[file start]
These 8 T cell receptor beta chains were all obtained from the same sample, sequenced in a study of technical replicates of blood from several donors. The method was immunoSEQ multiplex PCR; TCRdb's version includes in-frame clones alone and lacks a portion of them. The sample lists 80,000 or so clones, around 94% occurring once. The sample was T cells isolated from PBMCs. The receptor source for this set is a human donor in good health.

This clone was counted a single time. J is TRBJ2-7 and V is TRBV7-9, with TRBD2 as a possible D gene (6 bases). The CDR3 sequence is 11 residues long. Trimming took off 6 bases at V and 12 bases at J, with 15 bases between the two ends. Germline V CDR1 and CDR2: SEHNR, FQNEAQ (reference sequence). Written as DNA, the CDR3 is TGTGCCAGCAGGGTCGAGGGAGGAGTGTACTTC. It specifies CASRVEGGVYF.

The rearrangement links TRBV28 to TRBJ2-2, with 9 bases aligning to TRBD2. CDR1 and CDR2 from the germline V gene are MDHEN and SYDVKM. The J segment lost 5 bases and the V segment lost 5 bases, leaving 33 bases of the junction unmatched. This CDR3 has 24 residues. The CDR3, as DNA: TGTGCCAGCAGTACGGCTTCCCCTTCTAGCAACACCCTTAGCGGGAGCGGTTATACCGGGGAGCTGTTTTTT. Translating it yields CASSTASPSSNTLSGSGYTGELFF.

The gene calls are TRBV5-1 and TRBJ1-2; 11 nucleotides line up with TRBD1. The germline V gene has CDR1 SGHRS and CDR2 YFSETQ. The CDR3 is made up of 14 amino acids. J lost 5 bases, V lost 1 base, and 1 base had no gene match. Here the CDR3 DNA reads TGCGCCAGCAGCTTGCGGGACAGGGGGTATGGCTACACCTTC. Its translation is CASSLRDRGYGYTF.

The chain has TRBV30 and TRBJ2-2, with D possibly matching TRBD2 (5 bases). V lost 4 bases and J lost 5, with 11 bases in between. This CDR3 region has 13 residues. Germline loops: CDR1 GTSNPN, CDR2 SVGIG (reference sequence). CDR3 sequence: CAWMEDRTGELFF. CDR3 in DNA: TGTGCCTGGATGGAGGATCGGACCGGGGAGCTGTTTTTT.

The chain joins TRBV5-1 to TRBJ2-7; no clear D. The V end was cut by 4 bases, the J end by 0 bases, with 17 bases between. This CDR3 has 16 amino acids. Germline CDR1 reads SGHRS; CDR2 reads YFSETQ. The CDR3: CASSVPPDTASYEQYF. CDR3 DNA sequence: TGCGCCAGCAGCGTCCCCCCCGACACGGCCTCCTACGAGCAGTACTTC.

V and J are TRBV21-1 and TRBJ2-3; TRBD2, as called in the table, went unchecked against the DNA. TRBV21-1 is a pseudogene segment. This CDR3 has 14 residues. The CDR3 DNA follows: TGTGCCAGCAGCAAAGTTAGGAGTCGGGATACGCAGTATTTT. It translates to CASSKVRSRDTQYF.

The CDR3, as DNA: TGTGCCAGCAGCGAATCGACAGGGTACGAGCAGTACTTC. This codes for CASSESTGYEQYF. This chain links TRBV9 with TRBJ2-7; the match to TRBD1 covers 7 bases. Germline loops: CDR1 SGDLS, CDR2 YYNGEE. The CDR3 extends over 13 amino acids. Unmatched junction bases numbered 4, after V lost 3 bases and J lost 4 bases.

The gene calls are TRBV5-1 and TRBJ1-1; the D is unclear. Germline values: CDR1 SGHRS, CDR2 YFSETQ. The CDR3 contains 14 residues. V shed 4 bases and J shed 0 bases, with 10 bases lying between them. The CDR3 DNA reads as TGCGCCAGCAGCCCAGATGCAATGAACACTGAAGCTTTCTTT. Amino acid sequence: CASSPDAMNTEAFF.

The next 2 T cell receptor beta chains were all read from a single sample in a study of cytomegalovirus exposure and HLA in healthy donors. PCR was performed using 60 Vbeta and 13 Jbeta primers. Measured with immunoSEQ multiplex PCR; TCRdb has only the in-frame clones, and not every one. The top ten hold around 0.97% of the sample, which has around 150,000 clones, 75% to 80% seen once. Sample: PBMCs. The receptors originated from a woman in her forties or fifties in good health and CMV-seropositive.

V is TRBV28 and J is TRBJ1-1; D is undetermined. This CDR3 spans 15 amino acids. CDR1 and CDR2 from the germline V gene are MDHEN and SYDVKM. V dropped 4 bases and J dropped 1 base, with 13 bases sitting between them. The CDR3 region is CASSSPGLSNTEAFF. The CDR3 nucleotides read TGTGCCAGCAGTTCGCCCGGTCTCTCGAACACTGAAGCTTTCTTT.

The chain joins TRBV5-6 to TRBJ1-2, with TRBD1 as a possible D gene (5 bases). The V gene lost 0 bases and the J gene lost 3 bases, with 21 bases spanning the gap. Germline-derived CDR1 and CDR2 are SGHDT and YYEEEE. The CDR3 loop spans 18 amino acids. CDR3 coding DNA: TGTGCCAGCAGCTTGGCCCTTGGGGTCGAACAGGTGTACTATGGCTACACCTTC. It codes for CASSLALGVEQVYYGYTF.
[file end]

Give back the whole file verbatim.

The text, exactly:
These 8 T cell receptor beta chains were all obtained from the same sample, sequenced in a study of technical replicates of blood from several donors. The method was immunoSEQ multiplex PCR; TCRdb's version includes in-frame clones alone and lacks a portion of them. The sample lists 80,000 or so clones, around 94% occurring once. The sample was T cells isolated from PBMCs. The receptor source for this set is a human donor in good health.

This clone was counted a single time. J is TRBJ2-7 and V is TRBV7-9, with TRBD2 as a possible D gene (6 bases). The CDR3 sequence is 11 residues long. Trimming took off 6 bases at V and 12 bases at J, with 15 bases between the two ends. Germline V CDR1 and CDR2: SEHNR, FQNEAQ (reference sequence). Written as DNA, the CDR3 is TGTGCCAGCAGGGTCGAGGGAGGAGTGTACTTC. It specifies CASRVEGGVYF.

The rearrangement links TRBV28 to TRBJ2-2, with 9 bases aligning to TRBD2. CDR1 and CDR2 from the germline V gene are MDHEN and SYDVKM. The J segment lost 5 bases and the V segment lost 5 bases, leaving 33 bases of the junction unmatched. This CDR3 has 24 residues. The CDR3, as DNA: TGTGCCAGCAGTACGGCTTCCCCTTCTAGCAACACCCTTAGCGGGAGCGGTTATACCGGGGAGCTGTTTTTT. Translating it yields CASSTASPSSNTLSGSGYTGELFF.

The gene calls are TRBV5-1 and TRBJ1-2; 11 nucleotides line up with TRBD1. The germline V gene has CDR1 SGHRS and CDR2 YFSETQ. The CDR3 is made up of 14 amino acids. J lost 5 bases, V lost 1 base, and 1 base had no gene match. Here the CDR3 DNA reads TGCGCCAGCAGCTTGCGGGACAGGGGGTATGGCTACACCTTC. Its translation is CASSLRDRGYGYTF.

The chain has TRBV30 and TRBJ2-2, with D possibly matching TRBD2 (5 bases). V lost 4 bases and J lost 5, with 11 bases in between. This CDR3 region has 13 residues. Germline loops: CDR1 GTSNPN, CDR2 SVGIG (reference sequence). CDR3 sequence: CAWMEDRTGELFF. CDR3 in DNA: TGTGCCTGGATGGAGGATCGGACCGGGGAGCTGTTTTTT.

The chain joins TRBV5-1 to TRBJ2-7; no clear D. The V end was cut by 4 bases, the J end by 0 bases, with 17 bases between. This CDR3 has 16 amino acids. Germline CDR1 reads SGHRS; CDR2 reads YFSETQ. The CDR3: CASSVPPDTASYEQYF. CDR3 DNA sequence: TGCGCCAGCAGCGTCCCCCCCGACACGGCCTCCTACGAGCAGTACTTC.

V and J are TRBV21-1 and TRBJ2-3; TRBD2, as called in the table, went unchecked against the DNA. TRBV21-1 is a pseudogene segment. This CDR3 has 14 residues. The CDR3 DNA follows: TGTGCCAGCAGCAAAGTTAGGAGTCGGGATACGCAGTATTTT. It translates to CASSKVRSRDTQYF.

The CDR3, as DNA: TGTGCCAGCAGCGAATCGACAGGGTACGAGCAGTACTTC. This codes for CASSESTGYEQYF. This chain links TRBV9 with TRBJ2-7; the match to TRBD1 covers 7 bases. Germline loops: CDR1 SGDLS, CDR2 YYNGEE. The CDR3 extends over 13 amino acids. Unmatched junction bases numbered 4, after V lost 3 bases and J lost 4 bases.

The gene calls are TRBV5-1 and TRBJ1-1; the D is unclear. Germline values: CDR1 SGHRS, CDR2 YFSETQ. The CDR3 contains 14 residues. V shed 4 bases and J shed 0 bases, with 10 bases lying between them. The CDR3 DNA reads as TGCGCCAGCAGCCCAGATGCAATGAACACTGAAGCTTTCTTT. Amino acid sequence: CASSPDAMNTEAFF.

The next 2 T cell receptor beta chains were all read from a single sample in a study of cytomegalovirus exposure and HLA in healthy donors. PCR was performed using 60 Vbeta and 13 Jbeta primers. Measured with immunoSEQ multiplex PCR; TCRdb has only the in-frame clones, and not every one. The top ten hold around 0.97% of the sample, which has around 150,000 clones, 75% to 80% seen once. Sample: PBMCs. The receptors originated from a woman in her forties or fifties in good health and CMV-seropositive.

V is TRBV28 and J is TRBJ1-1; D is undetermined. This CDR3 spans 15 amino acids. CDR1 and CDR2 from the germline V gene are MDHEN and SYDVKM. V dropped 4 bases and J dropped 1 base, with 13 bases sitting between them. The CDR3 region is CASSSPGLSNTEAFF. The CDR3 nucleotides read TGTGCCAGCAGTTCGCCCGGTCTCTCGAACACTGAAGCTTTCTTT.

The chain joins TRBV5-6 to TRBJ1-2, with TRBD1 as a possible D gene (5 bases). The V gene lost 0 bases and the J gene lost 3 bases, with 21 bases spanning the gap. Germline-derived CDR1 and CDR2 are SGHDT and YYEEEE. The CDR3 loop spans 18 amino acids. CDR3 coding DNA: TGTGCCAGCAGCTTGGCCCTTGGGGTCGAACAGGTGTACTATGGCTACACCTTC. It codes for CASSLALGVEQVYYGYTF.